Joshua Chapter Six part 2, A study of Joshua 6:6 & 7, Joshua 6:8 & 9, and Joshua 6:10 & 11 featuring our Common Man's Commentary

Joshua 6:6 & 7

"So Joshua son of Nun called the priests and said to them, 'Take up the ark of the covenant of the Lord and have seven priests carry trumpets in front of it.' And he ordered the army, 'Advance! March around the city, with an armed guard going ahead of the ark of the Lord.'" NIV translation

Joshua relayed the instructions to the priests and to the army. He sent them out in the same manner as Moses had done (see Numbers 10) with part of the army in front of the priests with the ark and some behind them.

Joshua 6:8 & 9

"When Joshua had spoken to the people, the seven priests carrying the seven trumpets before the Lord went forward, blowing their trumpets, and the ark of the Lord's covenant followed them. The armed guard marched ahead of the priests who blew the trumpets, and the rear guard followed the ark. All this time the trumpets were sounding." NIV translation

Why did they have to blow the trumpets? In Numbers 10, they were told to sound the trumpets when they were going into battle so that they would be remembered by God. This would have been like a royal procession and the people of Jericho must have wondered what was going on.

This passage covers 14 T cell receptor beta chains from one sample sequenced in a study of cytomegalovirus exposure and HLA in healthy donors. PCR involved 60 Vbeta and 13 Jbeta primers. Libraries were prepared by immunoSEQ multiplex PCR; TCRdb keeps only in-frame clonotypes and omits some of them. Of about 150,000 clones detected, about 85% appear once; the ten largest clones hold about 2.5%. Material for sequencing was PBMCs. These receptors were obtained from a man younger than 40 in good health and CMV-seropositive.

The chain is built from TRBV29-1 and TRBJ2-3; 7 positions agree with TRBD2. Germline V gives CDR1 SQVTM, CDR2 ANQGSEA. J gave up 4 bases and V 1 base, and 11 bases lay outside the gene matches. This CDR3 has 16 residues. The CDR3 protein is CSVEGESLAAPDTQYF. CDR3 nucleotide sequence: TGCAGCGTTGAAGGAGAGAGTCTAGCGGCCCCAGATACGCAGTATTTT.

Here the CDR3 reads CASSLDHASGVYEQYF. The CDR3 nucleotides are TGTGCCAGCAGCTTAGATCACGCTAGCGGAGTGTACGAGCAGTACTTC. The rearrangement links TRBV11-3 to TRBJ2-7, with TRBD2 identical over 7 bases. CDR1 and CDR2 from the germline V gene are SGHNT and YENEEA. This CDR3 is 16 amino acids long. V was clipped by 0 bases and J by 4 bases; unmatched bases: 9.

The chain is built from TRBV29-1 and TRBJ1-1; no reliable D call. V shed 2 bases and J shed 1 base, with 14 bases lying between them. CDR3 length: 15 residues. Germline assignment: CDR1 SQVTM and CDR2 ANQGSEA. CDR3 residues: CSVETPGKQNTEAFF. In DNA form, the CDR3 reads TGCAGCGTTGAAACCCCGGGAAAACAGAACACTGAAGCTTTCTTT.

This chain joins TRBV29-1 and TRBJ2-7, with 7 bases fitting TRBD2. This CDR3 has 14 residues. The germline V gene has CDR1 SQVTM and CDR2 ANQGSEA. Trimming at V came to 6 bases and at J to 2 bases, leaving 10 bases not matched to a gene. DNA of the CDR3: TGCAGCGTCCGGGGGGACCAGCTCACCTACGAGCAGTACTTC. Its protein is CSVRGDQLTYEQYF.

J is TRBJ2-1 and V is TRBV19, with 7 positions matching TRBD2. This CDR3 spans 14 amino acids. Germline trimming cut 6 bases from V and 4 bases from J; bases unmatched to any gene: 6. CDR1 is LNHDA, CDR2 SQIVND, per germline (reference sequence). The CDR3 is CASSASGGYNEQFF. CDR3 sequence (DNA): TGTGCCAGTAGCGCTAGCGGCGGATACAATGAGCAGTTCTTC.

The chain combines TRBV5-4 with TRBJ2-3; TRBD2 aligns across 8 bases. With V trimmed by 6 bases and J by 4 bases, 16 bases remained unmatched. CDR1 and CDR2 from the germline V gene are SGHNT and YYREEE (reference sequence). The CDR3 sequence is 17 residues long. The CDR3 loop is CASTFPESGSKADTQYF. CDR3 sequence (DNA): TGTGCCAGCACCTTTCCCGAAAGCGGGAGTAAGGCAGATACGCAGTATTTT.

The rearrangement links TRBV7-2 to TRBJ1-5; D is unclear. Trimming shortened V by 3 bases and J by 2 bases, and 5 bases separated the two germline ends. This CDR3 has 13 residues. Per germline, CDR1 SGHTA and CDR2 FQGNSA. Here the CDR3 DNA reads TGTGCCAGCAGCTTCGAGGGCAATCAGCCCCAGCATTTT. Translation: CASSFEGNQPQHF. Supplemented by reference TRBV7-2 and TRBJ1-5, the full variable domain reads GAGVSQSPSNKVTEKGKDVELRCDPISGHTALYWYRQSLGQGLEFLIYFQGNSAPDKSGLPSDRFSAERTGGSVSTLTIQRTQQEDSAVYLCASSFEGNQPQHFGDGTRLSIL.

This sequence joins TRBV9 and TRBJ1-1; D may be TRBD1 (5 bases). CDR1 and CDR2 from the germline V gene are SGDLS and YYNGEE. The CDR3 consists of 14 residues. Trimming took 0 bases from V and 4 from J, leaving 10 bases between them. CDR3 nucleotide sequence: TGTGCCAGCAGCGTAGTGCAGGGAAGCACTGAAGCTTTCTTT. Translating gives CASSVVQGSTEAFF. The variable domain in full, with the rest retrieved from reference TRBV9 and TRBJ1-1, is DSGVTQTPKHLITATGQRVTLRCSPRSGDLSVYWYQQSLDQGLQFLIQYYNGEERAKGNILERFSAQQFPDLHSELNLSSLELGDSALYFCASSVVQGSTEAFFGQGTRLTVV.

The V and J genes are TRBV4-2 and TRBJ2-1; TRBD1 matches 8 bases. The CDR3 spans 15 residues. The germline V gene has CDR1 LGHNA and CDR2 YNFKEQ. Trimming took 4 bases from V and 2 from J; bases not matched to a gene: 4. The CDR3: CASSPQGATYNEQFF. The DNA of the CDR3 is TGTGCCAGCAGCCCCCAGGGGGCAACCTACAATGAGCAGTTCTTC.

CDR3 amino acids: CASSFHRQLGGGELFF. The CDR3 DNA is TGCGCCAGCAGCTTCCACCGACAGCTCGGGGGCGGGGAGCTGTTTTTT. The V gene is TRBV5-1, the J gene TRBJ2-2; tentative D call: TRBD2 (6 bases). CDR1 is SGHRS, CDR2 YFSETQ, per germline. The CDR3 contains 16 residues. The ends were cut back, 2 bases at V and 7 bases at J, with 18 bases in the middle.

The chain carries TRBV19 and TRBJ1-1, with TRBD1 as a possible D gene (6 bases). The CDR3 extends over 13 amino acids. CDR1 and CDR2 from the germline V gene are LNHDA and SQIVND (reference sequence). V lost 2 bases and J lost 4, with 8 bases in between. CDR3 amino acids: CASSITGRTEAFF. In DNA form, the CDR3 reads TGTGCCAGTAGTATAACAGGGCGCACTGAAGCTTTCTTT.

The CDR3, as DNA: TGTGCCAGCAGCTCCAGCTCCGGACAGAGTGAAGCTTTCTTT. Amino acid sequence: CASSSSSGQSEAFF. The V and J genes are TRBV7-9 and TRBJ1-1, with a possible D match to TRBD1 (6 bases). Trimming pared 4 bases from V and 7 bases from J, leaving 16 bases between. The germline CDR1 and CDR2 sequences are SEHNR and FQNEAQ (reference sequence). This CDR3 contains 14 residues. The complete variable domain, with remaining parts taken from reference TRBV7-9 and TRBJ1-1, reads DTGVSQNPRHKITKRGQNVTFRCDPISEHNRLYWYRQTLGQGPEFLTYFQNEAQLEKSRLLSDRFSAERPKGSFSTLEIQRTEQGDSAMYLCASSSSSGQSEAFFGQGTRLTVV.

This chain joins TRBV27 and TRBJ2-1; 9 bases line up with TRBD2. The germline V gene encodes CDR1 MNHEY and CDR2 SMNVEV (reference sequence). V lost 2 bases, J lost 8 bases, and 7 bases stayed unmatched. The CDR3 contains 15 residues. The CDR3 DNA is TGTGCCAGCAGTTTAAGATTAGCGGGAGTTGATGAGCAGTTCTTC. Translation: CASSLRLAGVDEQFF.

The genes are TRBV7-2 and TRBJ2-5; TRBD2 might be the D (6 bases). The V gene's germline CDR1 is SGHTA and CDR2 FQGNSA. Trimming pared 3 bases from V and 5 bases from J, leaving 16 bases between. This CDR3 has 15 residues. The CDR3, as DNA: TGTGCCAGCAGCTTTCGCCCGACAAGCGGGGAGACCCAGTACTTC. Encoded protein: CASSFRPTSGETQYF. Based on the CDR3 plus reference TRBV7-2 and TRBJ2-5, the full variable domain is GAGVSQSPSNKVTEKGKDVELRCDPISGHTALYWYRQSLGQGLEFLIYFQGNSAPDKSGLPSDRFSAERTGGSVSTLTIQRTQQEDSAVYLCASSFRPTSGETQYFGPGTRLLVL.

Joshua 6:10 & 11

"But Joshua had commanded the army, 'Do not give a war cry, do not raise your voices, do not say a word until the day I tell you to shout. Then shout!' So he had the ark of the Lord carried around the city, circling it once. Then the army returned to camp and spent the night there." NIV translation

Imagine the sight as the entire army marched around the city without a word. The sound of the trumpets a constant reminder that the battle belonged to the Lord. They did as told and returned to camp for the night.

If we, as Christians, would remember this example and let the Lord handle our battles, then, more people might come to know Him. The Israelite army marched around the enemy in silence much as Jesus did when he was beaten, mocked, and even crucified. Too often, I find myself wanting to spring to the defense of Jesus instead of trusting in Him to defend me. When that happens, the problem is usually with my tongue as James warned (see James 3).